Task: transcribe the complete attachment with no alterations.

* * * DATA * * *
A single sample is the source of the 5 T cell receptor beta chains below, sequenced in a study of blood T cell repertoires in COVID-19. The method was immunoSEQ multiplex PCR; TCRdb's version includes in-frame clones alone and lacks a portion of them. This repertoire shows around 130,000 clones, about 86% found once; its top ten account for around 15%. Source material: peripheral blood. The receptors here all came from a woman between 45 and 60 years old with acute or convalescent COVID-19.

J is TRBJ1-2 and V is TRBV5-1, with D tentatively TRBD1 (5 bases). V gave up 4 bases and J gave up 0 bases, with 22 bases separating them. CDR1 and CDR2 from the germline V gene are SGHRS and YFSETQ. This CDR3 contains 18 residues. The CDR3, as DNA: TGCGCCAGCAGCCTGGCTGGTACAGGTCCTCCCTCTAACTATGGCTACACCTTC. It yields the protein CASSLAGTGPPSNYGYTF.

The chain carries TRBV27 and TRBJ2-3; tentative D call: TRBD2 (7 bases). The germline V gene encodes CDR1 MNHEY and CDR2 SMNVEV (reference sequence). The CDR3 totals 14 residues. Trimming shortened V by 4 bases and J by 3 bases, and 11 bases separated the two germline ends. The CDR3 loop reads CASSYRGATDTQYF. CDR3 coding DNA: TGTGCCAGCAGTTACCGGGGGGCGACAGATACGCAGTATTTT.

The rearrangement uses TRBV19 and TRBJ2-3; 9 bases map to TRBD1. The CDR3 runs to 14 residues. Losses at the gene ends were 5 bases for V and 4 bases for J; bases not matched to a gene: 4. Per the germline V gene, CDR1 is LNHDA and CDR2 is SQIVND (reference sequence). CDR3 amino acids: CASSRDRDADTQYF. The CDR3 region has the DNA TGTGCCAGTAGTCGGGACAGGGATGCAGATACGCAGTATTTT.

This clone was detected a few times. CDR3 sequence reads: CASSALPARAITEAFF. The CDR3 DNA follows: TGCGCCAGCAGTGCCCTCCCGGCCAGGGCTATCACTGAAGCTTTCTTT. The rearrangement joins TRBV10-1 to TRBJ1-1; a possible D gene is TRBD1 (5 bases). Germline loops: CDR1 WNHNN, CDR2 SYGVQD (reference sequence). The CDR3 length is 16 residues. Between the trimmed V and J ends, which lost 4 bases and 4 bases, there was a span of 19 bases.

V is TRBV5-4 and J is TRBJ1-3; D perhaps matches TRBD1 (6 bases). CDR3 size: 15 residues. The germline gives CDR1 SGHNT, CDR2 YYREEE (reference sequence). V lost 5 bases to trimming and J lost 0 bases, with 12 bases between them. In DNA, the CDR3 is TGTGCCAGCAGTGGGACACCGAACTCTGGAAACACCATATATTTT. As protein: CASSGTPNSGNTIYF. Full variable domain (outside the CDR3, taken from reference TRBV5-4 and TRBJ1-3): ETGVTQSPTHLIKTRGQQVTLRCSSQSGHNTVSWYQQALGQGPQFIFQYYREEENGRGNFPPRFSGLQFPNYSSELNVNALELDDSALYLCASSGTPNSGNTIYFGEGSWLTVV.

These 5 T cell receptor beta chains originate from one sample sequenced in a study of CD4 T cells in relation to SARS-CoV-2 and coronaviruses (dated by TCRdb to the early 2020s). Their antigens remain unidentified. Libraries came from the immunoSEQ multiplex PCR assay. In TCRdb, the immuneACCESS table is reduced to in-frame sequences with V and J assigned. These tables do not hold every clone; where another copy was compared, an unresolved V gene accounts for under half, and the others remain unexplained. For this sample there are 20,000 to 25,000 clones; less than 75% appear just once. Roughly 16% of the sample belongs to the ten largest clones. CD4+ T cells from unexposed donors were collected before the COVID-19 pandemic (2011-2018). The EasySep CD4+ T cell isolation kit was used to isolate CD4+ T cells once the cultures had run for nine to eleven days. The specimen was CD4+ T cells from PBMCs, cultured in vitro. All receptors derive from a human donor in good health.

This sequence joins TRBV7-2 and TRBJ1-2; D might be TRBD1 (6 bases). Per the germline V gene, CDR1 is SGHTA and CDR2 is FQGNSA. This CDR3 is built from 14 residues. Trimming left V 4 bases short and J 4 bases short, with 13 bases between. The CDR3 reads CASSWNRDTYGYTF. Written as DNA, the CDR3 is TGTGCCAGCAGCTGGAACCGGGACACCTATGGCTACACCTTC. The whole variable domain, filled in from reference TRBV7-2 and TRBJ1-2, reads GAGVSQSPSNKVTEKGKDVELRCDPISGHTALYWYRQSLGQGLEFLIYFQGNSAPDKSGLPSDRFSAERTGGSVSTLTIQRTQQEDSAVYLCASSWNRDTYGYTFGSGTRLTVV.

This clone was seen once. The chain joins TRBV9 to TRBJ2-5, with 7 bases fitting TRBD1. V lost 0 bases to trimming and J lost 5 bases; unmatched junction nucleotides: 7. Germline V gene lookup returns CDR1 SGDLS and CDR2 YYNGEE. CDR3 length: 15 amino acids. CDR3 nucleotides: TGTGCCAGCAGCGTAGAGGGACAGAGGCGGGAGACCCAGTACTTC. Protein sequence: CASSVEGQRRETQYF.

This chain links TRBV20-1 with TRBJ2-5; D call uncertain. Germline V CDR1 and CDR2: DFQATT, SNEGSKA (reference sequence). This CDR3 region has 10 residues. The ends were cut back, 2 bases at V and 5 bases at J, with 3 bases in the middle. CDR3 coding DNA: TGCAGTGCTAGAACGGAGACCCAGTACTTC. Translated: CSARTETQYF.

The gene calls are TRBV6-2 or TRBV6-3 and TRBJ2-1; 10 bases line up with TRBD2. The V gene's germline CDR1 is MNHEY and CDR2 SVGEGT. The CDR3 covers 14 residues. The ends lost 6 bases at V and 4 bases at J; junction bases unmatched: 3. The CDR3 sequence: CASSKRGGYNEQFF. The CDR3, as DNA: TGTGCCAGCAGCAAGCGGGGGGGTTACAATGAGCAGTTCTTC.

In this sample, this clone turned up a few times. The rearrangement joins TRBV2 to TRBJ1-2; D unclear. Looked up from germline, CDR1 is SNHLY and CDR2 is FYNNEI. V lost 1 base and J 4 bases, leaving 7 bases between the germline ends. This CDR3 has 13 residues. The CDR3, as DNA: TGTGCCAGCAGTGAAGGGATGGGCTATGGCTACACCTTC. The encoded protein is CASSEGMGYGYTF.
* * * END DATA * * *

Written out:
A single sample is the source of the 5 T cell receptor beta chains below, sequenced in a study of blood T cell repertoires in COVID-19. The method was immunoSEQ multiplex PCR; TCRdb's version includes in-frame clones alone and lacks a portion of them. This repertoire shows around 130,000 clones, about 86% found once; its top ten account for around 15%. Source material: peripheral blood. The receptors here all came from a woman between 45 and 60 years old with acute or convalescent COVID-19.

J is TRBJ1-2 and V is TRBV5-1, with D tentatively TRBD1 (5 bases). V gave up 4 bases and J gave up 0 bases, with 22 bases separating them. CDR1 and CDR2 from the germline V gene are SGHRS and YFSETQ. This CDR3 contains 18 residues. The CDR3, as DNA: TGCGCCAGCAGCCTGGCTGGTACAGGTCCTCCCTCTAACTATGGCTACACCTTC. It yields the protein CASSLAGTGPPSNYGYTF.

The chain carries TRBV27 and TRBJ2-3; tentative D call: TRBD2 (7 bases). The germline V gene encodes CDR1 MNHEY and CDR2 SMNVEV (reference sequence). The CDR3 totals 14 residues. Trimming shortened V by 4 bases and J by 3 bases, and 11 bases separated the two germline ends. The CDR3 loop reads CASSYRGATDTQYF. CDR3 coding DNA: TGTGCCAGCAGTTACCGGGGGGCGACAGATACGCAGTATTTT.

The rearrangement uses TRBV19 and TRBJ2-3; 9 bases map to TRBD1. The CDR3 runs to 14 residues. Losses at the gene ends were 5 bases for V and 4 bases for J; bases not matched to a gene: 4. Per the germline V gene, CDR1 is LNHDA and CDR2 is SQIVND (reference sequence). CDR3 amino acids: CASSRDRDADTQYF. The CDR3 region has the DNA TGTGCCAGTAGTCGGGACAGGGATGCAGATACGCAGTATTTT.

This clone was detected a few times. CDR3 sequence reads: CASSALPARAITEAFF. The CDR3 DNA follows: TGCGCCAGCAGTGCCCTCCCGGCCAGGGCTATCACTGAAGCTTTCTTT. The rearrangement joins TRBV10-1 to TRBJ1-1; a possible D gene is TRBD1 (5 bases). Germline loops: CDR1 WNHNN, CDR2 SYGVQD (reference sequence). The CDR3 length is 16 residues. Between the trimmed V and J ends, which lost 4 bases and 4 bases, there was a span of 19 bases.

V is TRBV5-4 and J is TRBJ1-3; D perhaps matches TRBD1 (6 bases). CDR3 size: 15 residues. The germline gives CDR1 SGHNT, CDR2 YYREEE (reference sequence). V lost 5 bases to trimming and J lost 0 bases, with 12 bases between them. In DNA, the CDR3 is TGTGCCAGCAGTGGGACACCGAACTCTGGAAACACCATATATTTT. As protein: CASSGTPNSGNTIYF. Full variable domain (outside the CDR3, taken from reference TRBV5-4 and TRBJ1-3): ETGVTQSPTHLIKTRGQQVTLRCSSQSGHNTVSWYQQALGQGPQFIFQYYREEENGRGNFPPRFSGLQFPNYSSELNVNALELDDSALYLCASSGTPNSGNTIYFGEGSWLTVV.

These 5 T cell receptor beta chains originate from one sample sequenced in a study of CD4 T cells in relation to SARS-CoV-2 and coronaviruses (dated by TCRdb to the early 2020s). Their antigens remain unidentified. Libraries came from the immunoSEQ multiplex PCR assay. In TCRdb, the immuneACCESS table is reduced to in-frame sequences with V and J assigned. These tables do not hold every clone; where another copy was compared, an unresolved V gene accounts for under half, and the others remain unexplained. For this sample there are 20,000 to 25,000 clones; less than 75% appear just once. Roughly 16% of the sample belongs to the ten largest clones. CD4+ T cells from unexposed donors were collected before the COVID-19 pandemic (2011-2018). The EasySep CD4+ T cell isolation kit was used to isolate CD4+ T cells once the cultures had run for nine to eleven days. The specimen was CD4+ T cells from PBMCs, cultured in vitro. All receptors derive from a human donor in good health.

This sequence joins TRBV7-2 and TRBJ1-2; D might be TRBD1 (6 bases). Per the germline V gene, CDR1 is SGHTA and CDR2 is FQGNSA. This CDR3 is built from 14 residues. Trimming left V 4 bases short and J 4 bases short, with 13 bases between. The CDR3 reads CASSWNRDTYGYTF. Written as DNA, the CDR3 is TGTGCCAGCAGCTGGAACCGGGACACCTATGGCTACACCTTC. The whole variable domain, filled in from reference TRBV7-2 and TRBJ1-2, reads GAGVSQSPSNKVTEKGKDVELRCDPISGHTALYWYRQSLGQGLEFLIYFQGNSAPDKSGLPSDRFSAERTGGSVSTLTIQRTQQEDSAVYLCASSWNRDTYGYTFGSGTRLTVV.

This clone was seen once. The chain joins TRBV9 to TRBJ2-5, with 7 bases fitting TRBD1. V lost 0 bases to trimming and J lost 5 bases; unmatched junction nucleotides: 7. Germline V gene lookup returns CDR1 SGDLS and CDR2 YYNGEE. CDR3 length: 15 amino acids. CDR3 nucleotides: TGTGCCAGCAGCGTAGAGGGACAGAGGCGGGAGACCCAGTACTTC. Protein sequence: CASSVEGQRRETQYF.

This chain links TRBV20-1 with TRBJ2-5; D call uncertain. Germline V CDR1 and CDR2: DFQATT, SNEGSKA (reference sequence). This CDR3 region has 10 residues. The ends were cut back, 2 bases at V and 5 bases at J, with 3 bases in the middle. CDR3 coding DNA: TGCAGTGCTAGAACGGAGACCCAGTACTTC. Translated: CSARTETQYF.

The gene calls are TRBV6-2 or TRBV6-3 and TRBJ2-1; 10 bases line up with TRBD2. The V gene's germline CDR1 is MNHEY and CDR2 SVGEGT. The CDR3 covers 14 residues. The ends lost 6 bases at V and 4 bases at J; junction bases unmatched: 3. The CDR3 sequence: CASSKRGGYNEQFF. The CDR3, as DNA: TGTGCCAGCAGCAAGCGGGGGGGTTACAATGAGCAGTTCTTC.

In this sample, this clone turned up a few times. The rearrangement joins TRBV2 to TRBJ1-2; D unclear. Looked up from germline, CDR1 is SNHLY and CDR2 is FYNNEI. V lost 1 base and J 4 bases, leaving 7 bases between the germline ends. This CDR3 has 13 residues. The CDR3, as DNA: TGTGCCAGCAGTGAAGGGATGGGCTATGGCTACACCTTC. The encoded protein is CASSEGMGYGYTF.